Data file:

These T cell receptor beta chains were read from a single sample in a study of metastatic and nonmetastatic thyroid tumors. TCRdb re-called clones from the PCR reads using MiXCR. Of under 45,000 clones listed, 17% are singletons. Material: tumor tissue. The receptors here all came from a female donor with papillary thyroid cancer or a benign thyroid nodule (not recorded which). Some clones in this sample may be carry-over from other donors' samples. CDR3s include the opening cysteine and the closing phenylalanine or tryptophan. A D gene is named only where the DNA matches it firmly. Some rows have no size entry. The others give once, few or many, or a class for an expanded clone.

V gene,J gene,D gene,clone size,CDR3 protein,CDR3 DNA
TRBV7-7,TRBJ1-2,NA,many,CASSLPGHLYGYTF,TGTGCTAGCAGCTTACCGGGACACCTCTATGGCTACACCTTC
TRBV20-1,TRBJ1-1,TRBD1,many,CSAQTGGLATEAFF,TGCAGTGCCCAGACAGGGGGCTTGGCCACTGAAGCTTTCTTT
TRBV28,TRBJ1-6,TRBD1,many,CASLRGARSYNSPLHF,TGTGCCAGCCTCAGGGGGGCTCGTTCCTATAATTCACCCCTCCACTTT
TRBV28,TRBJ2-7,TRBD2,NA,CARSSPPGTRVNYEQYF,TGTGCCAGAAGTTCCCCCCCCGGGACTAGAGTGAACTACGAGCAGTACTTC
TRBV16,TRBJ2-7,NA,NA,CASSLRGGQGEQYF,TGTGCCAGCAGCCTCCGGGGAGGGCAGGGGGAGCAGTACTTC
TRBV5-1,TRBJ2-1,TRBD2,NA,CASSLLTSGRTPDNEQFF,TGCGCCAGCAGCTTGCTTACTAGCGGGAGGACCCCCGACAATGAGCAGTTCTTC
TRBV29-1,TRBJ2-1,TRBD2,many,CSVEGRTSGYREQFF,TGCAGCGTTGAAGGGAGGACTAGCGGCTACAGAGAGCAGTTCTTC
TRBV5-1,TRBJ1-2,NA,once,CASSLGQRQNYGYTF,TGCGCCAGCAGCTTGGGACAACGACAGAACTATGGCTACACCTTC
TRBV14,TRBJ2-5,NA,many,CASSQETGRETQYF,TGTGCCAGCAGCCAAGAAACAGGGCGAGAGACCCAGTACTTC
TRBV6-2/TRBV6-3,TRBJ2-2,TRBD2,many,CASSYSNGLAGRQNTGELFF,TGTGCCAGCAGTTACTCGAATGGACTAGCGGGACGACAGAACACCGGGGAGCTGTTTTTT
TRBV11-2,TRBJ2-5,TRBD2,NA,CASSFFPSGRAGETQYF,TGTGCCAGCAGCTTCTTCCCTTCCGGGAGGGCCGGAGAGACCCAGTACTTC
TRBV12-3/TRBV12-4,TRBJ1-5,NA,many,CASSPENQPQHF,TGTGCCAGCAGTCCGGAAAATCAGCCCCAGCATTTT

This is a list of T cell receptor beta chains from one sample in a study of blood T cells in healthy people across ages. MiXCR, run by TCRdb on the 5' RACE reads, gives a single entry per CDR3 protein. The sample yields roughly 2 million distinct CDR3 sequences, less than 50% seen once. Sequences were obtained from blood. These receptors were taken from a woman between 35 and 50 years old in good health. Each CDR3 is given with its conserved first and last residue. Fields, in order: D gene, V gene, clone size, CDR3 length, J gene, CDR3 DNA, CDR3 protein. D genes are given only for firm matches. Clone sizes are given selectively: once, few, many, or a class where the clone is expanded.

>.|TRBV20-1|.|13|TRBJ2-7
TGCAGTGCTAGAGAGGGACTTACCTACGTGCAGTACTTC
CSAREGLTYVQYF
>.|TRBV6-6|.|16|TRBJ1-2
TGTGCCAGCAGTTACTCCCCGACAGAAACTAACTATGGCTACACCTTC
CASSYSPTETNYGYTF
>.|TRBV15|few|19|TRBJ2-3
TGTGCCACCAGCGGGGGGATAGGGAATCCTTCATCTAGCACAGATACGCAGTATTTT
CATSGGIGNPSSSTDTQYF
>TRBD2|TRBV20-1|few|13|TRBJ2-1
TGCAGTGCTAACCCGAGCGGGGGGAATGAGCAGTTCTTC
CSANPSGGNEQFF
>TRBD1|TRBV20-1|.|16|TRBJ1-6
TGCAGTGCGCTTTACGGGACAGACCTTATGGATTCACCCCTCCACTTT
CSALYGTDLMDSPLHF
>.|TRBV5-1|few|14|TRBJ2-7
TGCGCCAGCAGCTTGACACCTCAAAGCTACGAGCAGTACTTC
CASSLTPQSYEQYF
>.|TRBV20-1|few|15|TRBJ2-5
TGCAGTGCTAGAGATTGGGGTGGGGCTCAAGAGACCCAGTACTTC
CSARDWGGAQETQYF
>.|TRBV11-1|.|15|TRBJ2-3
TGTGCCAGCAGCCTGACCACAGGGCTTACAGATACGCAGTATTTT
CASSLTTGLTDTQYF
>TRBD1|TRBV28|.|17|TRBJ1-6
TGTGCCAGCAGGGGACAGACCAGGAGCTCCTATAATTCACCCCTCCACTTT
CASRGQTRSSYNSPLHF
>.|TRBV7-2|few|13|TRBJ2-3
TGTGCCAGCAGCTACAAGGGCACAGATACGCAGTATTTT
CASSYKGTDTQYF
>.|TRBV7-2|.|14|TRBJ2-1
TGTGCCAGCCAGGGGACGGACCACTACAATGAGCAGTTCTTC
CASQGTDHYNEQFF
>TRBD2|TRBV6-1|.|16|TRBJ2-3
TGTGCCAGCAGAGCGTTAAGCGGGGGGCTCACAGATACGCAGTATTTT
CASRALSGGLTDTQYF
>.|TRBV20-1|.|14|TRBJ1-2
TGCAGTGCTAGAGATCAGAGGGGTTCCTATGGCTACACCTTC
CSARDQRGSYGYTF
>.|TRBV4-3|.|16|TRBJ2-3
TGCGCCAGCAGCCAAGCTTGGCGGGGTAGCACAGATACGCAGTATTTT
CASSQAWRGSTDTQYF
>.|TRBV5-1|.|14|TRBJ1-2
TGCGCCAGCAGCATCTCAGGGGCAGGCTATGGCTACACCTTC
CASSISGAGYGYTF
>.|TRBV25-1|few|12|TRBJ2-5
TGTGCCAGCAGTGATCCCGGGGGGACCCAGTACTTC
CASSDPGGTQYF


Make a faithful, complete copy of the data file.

These T cell receptor beta chains were read from a single sample in a study of metastatic and nonmetastatic thyroid tumors. TCRdb re-called clones from the PCR reads using MiXCR. Of under 45,000 clones listed, 17% are singletons. Material: tumor tissue. The receptors here all came from a female donor with papillary thyroid cancer or a benign thyroid nodule (not recorded which). Some clones in this sample may be carry-over from other donors' samples. CDR3s include the opening cysteine and the closing phenylalanine or tryptophan. A D gene is named only where the DNA matches it firmly. Some rows have no size entry. The others give once, few or many, or a class for an expanded clone.

V gene,J gene,D gene,clone size,CDR3 protein,CDR3 DNA
TRBV7-7,TRBJ1-2,NA,many,CASSLPGHLYGYTF,TGTGCTAGCAGCTTACCGGGACACCTCTATGGCTACACCTTC
TRBV20-1,TRBJ1-1,TRBD1,many,CSAQTGGLATEAFF,TGCAGTGCCCAGACAGGGGGCTTGGCCACTGAAGCTTTCTTT
TRBV28,TRBJ1-6,TRBD1,many,CASLRGARSYNSPLHF,TGTGCCAGCCTCAGGGGGGCTCGTTCCTATAATTCACCCCTCCACTTT
TRBV28,TRBJ2-7,TRBD2,NA,CARSSPPGTRVNYEQYF,TGTGCCAGAAGTTCCCCCCCCGGGACTAGAGTGAACTACGAGCAGTACTTC
TRBV16,TRBJ2-7,NA,NA,CASSLRGGQGEQYF,TGTGCCAGCAGCCTCCGGGGAGGGCAGGGGGAGCAGTACTTC
TRBV5-1,TRBJ2-1,TRBD2,NA,CASSLLTSGRTPDNEQFF,TGCGCCAGCAGCTTGCTTACTAGCGGGAGGACCCCCGACAATGAGCAGTTCTTC
TRBV29-1,TRBJ2-1,TRBD2,many,CSVEGRTSGYREQFF,TGCAGCGTTGAAGGGAGGACTAGCGGCTACAGAGAGCAGTTCTTC
TRBV5-1,TRBJ1-2,NA,once,CASSLGQRQNYGYTF,TGCGCCAGCAGCTTGGGACAACGACAGAACTATGGCTACACCTTC
TRBV14,TRBJ2-5,NA,many,CASSQETGRETQYF,TGTGCCAGCAGCCAAGAAACAGGGCGAGAGACCCAGTACTTC
TRBV6-2/TRBV6-3,TRBJ2-2,TRBD2,many,CASSYSNGLAGRQNTGELFF,TGTGCCAGCAGTTACTCGAATGGACTAGCGGGACGACAGAACACCGGGGAGCTGTTTTTT
TRBV11-2,TRBJ2-5,TRBD2,NA,CASSFFPSGRAGETQYF,TGTGCCAGCAGCTTCTTCCCTTCCGGGAGGGCCGGAGAGACCCAGTACTTC
TRBV12-3/TRBV12-4,TRBJ1-5,NA,many,CASSPENQPQHF,TGTGCCAGCAGTCCGGAAAATCAGCCCCAGCATTTT

This is a list of T cell receptor beta chains from one sample in a study of blood T cells in healthy people across ages. MiXCR, run by TCRdb on the 5' RACE reads, gives a single entry per CDR3 protein. The sample yields roughly 2 million distinct CDR3 sequences, less than 50% seen once. Sequences were obtained from blood. These receptors were taken from a woman between 35 and 50 years old in good health. Each CDR3 is given with its conserved first and last residue. Fields, in order: D gene, V gene, clone size, CDR3 length, J gene, CDR3 DNA, CDR3 protein. D genes are given only for firm matches. Clone sizes are given selectively: once, few, many, or a class where the clone is expanded.

>.|TRBV20-1|.|13|TRBJ2-7
TGCAGTGCTAGAGAGGGACTTACCTACGTGCAGTACTTC
CSAREGLTYVQYF
>.|TRBV6-6|.|16|TRBJ1-2
TGTGCCAGCAGTTACTCCCCGACAGAAACTAACTATGGCTACACCTTC
CASSYSPTETNYGYTF
>.|TRBV15|few|19|TRBJ2-3
TGTGCCACCAGCGGGGGGATAGGGAATCCTTCATCTAGCACAGATACGCAGTATTTT
CATSGGIGNPSSSTDTQYF
>TRBD2|TRBV20-1|few|13|TRBJ2-1
TGCAGTGCTAACCCGAGCGGGGGGAATGAGCAGTTCTTC
CSANPSGGNEQFF
>TRBD1|TRBV20-1|.|16|TRBJ1-6
TGCAGTGCGCTTTACGGGACAGACCTTATGGATTCACCCCTCCACTTT
CSALYGTDLMDSPLHF
>.|TRBV5-1|few|14|TRBJ2-7
TGCGCCAGCAGCTTGACACCTCAAAGCTACGAGCAGTACTTC
CASSLTPQSYEQYF
>.|TRBV20-1|few|15|TRBJ2-5
TGCAGTGCTAGAGATTGGGGTGGGGCTCAAGAGACCCAGTACTTC
CSARDWGGAQETQYF
>.|TRBV11-1|.|15|TRBJ2-3
TGTGCCAGCAGCCTGACCACAGGGCTTACAGATACGCAGTATTTT
CASSLTTGLTDTQYF
>TRBD1|TRBV28|.|17|TRBJ1-6
TGTGCCAGCAGGGGACAGACCAGGAGCTCCTATAATTCACCCCTCCACTTT
CASRGQTRSSYNSPLHF
>.|TRBV7-2|few|13|TRBJ2-3
TGTGCCAGCAGCTACAAGGGCACAGATACGCAGTATTTT
CASSYKGTDTQYF
>.|TRBV7-2|.|14|TRBJ2-1
TGTGCCAGCCAGGGGACGGACCACTACAATGAGCAGTTCTTC
CASQGTDHYNEQFF
>TRBD2|TRBV6-1|.|16|TRBJ2-3
TGTGCCAGCAGAGCGTTAAGCGGGGGGCTCACAGATACGCAGTATTTT
CASRALSGGLTDTQYF
>.|TRBV20-1|.|14|TRBJ1-2
TGCAGTGCTAGAGATCAGAGGGGTTCCTATGGCTACACCTTC
CSARDQRGSYGYTF
>.|TRBV4-3|.|16|TRBJ2-3
TGCGCCAGCAGCCAAGCTTGGCGGGGTAGCACAGATACGCAGTATTTT
CASSQAWRGSTDTQYF
>.|TRBV5-1|.|14|TRBJ1-2
TGCGCCAGCAGCATCTCAGGGGCAGGCTATGGCTACACCTTC
CASSISGAGYGYTF
>.|TRBV25-1|few|12|TRBJ2-5
TGTGCCAGCAGTGATCCCGGGGGGACCCAGTACTTC
CASSDPGGTQYF